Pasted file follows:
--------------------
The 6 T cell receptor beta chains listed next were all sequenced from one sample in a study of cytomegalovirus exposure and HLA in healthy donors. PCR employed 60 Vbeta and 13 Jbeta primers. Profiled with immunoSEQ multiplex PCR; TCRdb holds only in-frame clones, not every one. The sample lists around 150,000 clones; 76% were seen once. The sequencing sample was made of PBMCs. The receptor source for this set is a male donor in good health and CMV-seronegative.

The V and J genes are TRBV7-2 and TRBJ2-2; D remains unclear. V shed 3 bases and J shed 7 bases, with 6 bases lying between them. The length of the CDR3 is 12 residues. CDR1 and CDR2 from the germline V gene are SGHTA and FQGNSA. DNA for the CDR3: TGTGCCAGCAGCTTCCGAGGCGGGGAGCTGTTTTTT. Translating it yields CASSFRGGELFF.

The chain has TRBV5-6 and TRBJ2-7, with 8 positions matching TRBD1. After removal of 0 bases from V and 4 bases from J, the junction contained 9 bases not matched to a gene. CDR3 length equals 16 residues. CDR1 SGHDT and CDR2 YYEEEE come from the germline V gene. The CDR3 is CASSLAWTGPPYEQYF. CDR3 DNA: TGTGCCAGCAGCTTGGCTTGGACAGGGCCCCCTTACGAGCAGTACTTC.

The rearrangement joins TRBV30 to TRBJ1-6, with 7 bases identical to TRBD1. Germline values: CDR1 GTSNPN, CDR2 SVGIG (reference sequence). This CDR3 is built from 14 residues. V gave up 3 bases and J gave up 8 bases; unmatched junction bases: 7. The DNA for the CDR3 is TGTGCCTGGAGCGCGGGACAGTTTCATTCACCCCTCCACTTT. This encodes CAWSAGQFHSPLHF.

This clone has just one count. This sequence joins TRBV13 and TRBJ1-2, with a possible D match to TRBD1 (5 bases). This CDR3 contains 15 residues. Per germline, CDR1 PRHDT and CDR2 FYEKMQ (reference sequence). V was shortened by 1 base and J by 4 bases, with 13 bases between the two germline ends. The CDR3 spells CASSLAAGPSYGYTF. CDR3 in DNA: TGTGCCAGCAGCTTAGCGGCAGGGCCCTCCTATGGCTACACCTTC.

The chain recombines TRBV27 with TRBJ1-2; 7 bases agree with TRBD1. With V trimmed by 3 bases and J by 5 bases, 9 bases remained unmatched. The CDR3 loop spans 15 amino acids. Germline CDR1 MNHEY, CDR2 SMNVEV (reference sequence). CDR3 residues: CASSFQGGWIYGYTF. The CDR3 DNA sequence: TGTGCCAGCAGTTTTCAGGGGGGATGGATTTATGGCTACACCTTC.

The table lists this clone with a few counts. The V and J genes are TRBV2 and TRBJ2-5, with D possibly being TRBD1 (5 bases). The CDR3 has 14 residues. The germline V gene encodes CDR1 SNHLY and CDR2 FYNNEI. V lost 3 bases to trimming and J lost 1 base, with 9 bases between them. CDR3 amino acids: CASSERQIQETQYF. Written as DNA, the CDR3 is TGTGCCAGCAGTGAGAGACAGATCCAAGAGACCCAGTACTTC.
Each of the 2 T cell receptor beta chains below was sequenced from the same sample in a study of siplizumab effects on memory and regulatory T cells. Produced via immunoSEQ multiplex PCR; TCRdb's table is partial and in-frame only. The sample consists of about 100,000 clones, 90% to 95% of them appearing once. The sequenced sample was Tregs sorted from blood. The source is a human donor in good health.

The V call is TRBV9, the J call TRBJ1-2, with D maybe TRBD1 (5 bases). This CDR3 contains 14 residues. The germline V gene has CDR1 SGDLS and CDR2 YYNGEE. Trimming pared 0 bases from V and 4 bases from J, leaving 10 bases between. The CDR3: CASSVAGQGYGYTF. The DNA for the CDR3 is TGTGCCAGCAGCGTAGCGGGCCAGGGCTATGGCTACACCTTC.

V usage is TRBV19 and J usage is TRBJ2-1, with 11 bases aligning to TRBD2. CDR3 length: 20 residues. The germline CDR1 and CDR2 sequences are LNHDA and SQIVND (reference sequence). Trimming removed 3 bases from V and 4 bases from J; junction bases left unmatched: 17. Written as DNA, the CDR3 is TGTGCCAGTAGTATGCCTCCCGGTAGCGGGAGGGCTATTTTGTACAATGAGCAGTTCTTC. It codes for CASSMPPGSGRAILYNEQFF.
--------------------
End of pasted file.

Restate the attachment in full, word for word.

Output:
The 6 T cell receptor beta chains listed next were all sequenced from one sample in a study of cytomegalovirus exposure and HLA in healthy donors. PCR employed 60 Vbeta and 13 Jbeta primers. Profiled with immunoSEQ multiplex PCR; TCRdb holds only in-frame clones, not every one. The sample lists around 150,000 clones; 76% were seen once. The sequencing sample was made of PBMCs. The receptor source for this set is a male donor in good health and CMV-seronegative.

The V and J genes are TRBV7-2 and TRBJ2-2; D remains unclear. V shed 3 bases and J shed 7 bases, with 6 bases lying between them. The length of the CDR3 is 12 residues. CDR1 and CDR2 from the germline V gene are SGHTA and FQGNSA. DNA for the CDR3: TGTGCCAGCAGCTTCCGAGGCGGGGAGCTGTTTTTT. Translating it yields CASSFRGGELFF.

The chain has TRBV5-6 and TRBJ2-7, with 8 positions matching TRBD1. After removal of 0 bases from V and 4 bases from J, the junction contained 9 bases not matched to a gene. CDR3 length equals 16 residues. CDR1 SGHDT and CDR2 YYEEEE come from the germline V gene. The CDR3 is CASSLAWTGPPYEQYF. CDR3 DNA: TGTGCCAGCAGCTTGGCTTGGACAGGGCCCCCTTACGAGCAGTACTTC.

The rearrangement joins TRBV30 to TRBJ1-6, with 7 bases identical to TRBD1. Germline values: CDR1 GTSNPN, CDR2 SVGIG (reference sequence). This CDR3 is built from 14 residues. V gave up 3 bases and J gave up 8 bases; unmatched junction bases: 7. The DNA for the CDR3 is TGTGCCTGGAGCGCGGGACAGTTTCATTCACCCCTCCACTTT. This encodes CAWSAGQFHSPLHF.

This clone has just one count. This sequence joins TRBV13 and TRBJ1-2, with a possible D match to TRBD1 (5 bases). This CDR3 contains 15 residues. Per germline, CDR1 PRHDT and CDR2 FYEKMQ (reference sequence). V was shortened by 1 base and J by 4 bases, with 13 bases between the two germline ends. The CDR3 spells CASSLAAGPSYGYTF. CDR3 in DNA: TGTGCCAGCAGCTTAGCGGCAGGGCCCTCCTATGGCTACACCTTC.

The chain recombines TRBV27 with TRBJ1-2; 7 bases agree with TRBD1. With V trimmed by 3 bases and J by 5 bases, 9 bases remained unmatched. The CDR3 loop spans 15 amino acids. Germline CDR1 MNHEY, CDR2 SMNVEV (reference sequence). CDR3 residues: CASSFQGGWIYGYTF. The CDR3 DNA sequence: TGTGCCAGCAGTTTTCAGGGGGGATGGATTTATGGCTACACCTTC.

The table lists this clone with a few counts. The V and J genes are TRBV2 and TRBJ2-5, with D possibly being TRBD1 (5 bases). The CDR3 has 14 residues. The germline V gene encodes CDR1 SNHLY and CDR2 FYNNEI. V lost 3 bases to trimming and J lost 1 base, with 9 bases between them. CDR3 amino acids: CASSERQIQETQYF. Written as DNA, the CDR3 is TGTGCCAGCAGTGAGAGACAGATCCAAGAGACCCAGTACTTC.
Each of the 2 T cell receptor beta chains below was sequenced from the same sample in a study of siplizumab effects on memory and regulatory T cells. Produced via immunoSEQ multiplex PCR; TCRdb's table is partial and in-frame only. The sample consists of about 100,000 clones, 90% to 95% of them appearing once. The sequenced sample was Tregs sorted from blood. The source is a human donor in good health.

The V call is TRBV9, the J call TRBJ1-2, with D maybe TRBD1 (5 bases). This CDR3 contains 14 residues. The germline V gene has CDR1 SGDLS and CDR2 YYNGEE. Trimming pared 0 bases from V and 4 bases from J, leaving 10 bases between. The CDR3: CASSVAGQGYGYTF. The DNA for the CDR3 is TGTGCCAGCAGCGTAGCGGGCCAGGGCTATGGCTACACCTTC.

V usage is TRBV19 and J usage is TRBJ2-1, with 11 bases aligning to TRBD2. CDR3 length: 20 residues. The germline CDR1 and CDR2 sequences are LNHDA and SQIVND (reference sequence). Trimming removed 3 bases from V and 4 bases from J; junction bases left unmatched: 17. Written as DNA, the CDR3 is TGTGCCAGTAGTATGCCTCCCGGTAGCGGGAGGGCTATTTTGTACAATGAGCAGTTCTTC. It codes for CASSMPPGSGRAILYNEQFF.